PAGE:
In 1994, for an article in the New York Times, Dr. Jack E. Henningfield of the National Institute on Drug Abuse and Dr. Neal L. Benowitz of the University of California at San Francisco ranked six substances based on five problem areas.
Withdrawal: Presence and severity of characteristic withdrawal symptoms.
Reinforcement: A measure of the substance's ability, in human and animal tests, to get users
to take it again and again, and in preference to other substances.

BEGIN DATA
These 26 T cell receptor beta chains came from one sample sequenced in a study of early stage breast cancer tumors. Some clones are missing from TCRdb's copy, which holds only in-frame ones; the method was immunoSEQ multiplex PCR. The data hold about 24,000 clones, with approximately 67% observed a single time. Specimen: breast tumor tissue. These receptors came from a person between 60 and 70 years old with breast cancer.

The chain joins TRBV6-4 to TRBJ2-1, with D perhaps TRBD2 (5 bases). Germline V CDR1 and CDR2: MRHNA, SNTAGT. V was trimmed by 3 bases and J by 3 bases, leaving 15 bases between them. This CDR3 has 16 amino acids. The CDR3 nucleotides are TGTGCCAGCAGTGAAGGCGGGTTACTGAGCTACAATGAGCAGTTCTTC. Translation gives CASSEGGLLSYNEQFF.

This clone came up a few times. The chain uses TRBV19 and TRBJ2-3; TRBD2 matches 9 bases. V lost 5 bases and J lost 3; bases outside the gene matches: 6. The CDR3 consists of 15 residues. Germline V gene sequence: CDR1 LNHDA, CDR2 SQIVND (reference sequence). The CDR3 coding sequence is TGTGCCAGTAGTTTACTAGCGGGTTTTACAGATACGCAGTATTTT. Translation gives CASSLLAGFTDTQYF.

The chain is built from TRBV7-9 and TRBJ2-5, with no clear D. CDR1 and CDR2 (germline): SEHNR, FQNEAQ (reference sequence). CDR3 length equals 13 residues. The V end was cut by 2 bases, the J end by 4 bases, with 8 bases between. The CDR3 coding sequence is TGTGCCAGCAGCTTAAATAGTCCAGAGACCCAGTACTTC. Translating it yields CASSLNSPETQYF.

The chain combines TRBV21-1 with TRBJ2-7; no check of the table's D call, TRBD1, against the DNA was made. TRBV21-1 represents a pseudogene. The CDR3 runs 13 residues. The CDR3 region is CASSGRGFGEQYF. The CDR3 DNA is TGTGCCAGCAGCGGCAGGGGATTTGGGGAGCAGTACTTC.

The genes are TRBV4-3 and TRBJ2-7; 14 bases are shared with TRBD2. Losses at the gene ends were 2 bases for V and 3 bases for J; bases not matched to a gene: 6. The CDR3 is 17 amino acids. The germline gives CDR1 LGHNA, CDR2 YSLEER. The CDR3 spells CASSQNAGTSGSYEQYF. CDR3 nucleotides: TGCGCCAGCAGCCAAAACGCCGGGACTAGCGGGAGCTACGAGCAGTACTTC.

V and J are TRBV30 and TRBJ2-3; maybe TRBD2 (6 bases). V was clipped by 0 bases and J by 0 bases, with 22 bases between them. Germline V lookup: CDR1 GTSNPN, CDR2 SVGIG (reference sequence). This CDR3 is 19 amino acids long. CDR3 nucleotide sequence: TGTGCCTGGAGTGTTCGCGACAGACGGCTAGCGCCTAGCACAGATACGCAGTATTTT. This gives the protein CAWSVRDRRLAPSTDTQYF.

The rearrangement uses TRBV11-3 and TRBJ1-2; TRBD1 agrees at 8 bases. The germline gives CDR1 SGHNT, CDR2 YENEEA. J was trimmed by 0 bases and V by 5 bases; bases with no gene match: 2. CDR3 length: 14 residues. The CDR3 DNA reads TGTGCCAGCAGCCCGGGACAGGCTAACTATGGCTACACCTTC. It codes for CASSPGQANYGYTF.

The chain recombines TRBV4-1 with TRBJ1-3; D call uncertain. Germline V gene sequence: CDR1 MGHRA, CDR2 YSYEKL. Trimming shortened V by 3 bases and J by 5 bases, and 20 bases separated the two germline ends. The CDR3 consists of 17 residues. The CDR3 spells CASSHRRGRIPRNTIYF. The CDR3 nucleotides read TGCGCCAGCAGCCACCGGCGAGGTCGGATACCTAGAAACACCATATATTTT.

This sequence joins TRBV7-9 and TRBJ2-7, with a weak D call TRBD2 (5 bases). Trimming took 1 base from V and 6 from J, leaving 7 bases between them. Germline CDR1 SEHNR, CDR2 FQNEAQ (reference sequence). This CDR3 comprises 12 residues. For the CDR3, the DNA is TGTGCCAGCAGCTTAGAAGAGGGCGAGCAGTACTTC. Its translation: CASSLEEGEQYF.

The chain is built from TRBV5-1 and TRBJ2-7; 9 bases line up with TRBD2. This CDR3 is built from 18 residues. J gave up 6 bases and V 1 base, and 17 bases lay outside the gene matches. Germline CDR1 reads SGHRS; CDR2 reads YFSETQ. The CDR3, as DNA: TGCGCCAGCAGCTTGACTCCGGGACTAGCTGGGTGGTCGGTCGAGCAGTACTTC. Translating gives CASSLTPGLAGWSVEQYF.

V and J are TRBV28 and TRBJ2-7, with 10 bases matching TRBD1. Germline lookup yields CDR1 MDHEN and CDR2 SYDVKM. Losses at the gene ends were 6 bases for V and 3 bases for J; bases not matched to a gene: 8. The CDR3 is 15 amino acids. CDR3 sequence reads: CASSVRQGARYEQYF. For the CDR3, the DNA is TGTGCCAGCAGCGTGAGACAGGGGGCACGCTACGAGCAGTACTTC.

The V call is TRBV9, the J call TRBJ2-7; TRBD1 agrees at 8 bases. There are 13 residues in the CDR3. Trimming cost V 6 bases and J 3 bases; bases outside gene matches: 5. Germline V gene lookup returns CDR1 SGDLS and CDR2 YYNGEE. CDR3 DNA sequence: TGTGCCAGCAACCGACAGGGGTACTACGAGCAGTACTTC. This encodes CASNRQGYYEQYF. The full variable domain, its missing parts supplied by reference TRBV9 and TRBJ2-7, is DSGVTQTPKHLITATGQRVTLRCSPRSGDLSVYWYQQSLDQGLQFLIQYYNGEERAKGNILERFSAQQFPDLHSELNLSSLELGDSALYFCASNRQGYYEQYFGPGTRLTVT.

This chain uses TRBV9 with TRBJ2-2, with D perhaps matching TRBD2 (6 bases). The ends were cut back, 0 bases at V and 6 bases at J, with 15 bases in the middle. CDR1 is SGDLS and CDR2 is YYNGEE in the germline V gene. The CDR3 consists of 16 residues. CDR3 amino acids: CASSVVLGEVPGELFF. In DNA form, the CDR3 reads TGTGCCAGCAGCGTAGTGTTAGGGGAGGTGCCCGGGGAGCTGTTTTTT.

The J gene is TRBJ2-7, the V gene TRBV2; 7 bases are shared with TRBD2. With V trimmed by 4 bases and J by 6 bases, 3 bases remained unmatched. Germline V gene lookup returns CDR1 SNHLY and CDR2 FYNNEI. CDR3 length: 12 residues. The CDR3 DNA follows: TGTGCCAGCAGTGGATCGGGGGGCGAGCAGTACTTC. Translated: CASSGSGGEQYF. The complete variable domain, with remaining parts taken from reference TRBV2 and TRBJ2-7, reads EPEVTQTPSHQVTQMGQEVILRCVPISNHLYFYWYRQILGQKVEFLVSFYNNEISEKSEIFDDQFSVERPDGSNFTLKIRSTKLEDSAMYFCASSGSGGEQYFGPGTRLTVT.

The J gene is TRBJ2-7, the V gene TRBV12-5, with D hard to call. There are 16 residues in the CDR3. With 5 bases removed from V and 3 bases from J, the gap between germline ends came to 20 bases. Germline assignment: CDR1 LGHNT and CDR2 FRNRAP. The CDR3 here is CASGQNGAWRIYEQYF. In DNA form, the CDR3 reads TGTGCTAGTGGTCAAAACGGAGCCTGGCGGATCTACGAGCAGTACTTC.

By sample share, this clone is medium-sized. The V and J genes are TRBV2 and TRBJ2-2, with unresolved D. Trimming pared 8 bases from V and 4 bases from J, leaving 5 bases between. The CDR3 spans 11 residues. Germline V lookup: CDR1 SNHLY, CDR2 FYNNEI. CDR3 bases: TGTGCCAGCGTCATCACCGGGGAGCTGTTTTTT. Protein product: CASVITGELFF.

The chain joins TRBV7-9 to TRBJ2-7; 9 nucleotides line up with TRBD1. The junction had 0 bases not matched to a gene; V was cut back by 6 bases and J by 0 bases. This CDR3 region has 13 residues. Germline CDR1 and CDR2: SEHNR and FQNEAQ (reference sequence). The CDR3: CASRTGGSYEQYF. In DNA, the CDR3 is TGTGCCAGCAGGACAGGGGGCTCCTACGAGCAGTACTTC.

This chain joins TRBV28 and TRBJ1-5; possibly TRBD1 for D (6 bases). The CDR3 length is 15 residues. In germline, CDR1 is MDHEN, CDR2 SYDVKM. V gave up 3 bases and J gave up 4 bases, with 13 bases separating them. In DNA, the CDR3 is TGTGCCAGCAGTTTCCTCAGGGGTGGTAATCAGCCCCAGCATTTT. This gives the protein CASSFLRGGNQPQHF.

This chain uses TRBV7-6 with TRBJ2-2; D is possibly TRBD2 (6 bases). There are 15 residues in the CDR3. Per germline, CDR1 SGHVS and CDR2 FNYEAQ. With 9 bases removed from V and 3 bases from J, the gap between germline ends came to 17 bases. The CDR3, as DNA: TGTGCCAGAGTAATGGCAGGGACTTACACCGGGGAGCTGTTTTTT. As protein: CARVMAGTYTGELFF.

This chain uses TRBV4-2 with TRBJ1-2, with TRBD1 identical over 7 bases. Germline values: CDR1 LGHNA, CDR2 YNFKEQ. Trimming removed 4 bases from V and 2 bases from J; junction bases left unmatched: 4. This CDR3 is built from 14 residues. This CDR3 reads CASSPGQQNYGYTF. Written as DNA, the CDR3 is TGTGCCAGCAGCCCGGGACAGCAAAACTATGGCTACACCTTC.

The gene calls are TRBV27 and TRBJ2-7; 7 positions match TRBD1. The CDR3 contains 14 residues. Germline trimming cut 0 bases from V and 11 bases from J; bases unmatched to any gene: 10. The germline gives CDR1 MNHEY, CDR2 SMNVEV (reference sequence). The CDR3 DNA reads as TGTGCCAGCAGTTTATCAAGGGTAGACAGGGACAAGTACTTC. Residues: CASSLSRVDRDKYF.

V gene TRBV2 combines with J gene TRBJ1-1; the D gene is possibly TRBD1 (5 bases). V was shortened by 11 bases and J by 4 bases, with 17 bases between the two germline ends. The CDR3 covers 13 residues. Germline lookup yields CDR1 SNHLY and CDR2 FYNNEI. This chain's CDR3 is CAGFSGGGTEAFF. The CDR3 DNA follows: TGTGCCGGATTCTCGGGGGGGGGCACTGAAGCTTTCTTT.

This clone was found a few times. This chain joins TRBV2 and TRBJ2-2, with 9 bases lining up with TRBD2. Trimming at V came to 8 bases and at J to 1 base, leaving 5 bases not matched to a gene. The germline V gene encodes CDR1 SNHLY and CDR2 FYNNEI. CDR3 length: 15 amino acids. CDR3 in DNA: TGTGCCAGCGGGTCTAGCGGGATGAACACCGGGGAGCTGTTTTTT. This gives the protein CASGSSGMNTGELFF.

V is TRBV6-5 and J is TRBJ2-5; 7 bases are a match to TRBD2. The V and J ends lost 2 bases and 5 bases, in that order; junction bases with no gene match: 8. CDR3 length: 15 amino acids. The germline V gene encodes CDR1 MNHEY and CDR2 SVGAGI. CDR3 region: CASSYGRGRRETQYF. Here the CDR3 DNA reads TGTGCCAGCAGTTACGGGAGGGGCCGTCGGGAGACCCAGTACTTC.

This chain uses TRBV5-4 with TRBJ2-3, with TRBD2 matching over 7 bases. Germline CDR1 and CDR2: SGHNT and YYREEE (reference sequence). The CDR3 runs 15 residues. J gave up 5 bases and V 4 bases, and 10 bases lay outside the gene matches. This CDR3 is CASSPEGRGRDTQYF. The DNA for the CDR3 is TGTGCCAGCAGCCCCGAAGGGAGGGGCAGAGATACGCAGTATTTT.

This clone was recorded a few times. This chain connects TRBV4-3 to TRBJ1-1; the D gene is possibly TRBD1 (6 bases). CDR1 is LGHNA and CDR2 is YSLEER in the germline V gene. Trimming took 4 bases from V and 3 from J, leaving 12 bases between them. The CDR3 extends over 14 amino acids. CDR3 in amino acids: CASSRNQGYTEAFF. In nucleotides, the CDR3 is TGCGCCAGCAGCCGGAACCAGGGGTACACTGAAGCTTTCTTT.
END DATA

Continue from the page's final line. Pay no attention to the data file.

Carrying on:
Tolerance: How much of the substance is needed to satisfy increasing cravings for it, and the level of stable need that is eventually reached.
Dependence: How difficult it is for the user to quit, the relapse rate, the percentage of people who eventually become dependent, the rating users give their own need for the substance
and the degree to which the substance will be used in the face of evidence that it causes harm.
Intoxication: Though not usually counted as a measure of addiction in itself, the level of intoxication is associated with addiction and increases the personal and social damage a substance may do.
"Is Nicotine Addictive? It Depends on Whose Criteria You Use." New York Times, Aug. 2, 1994.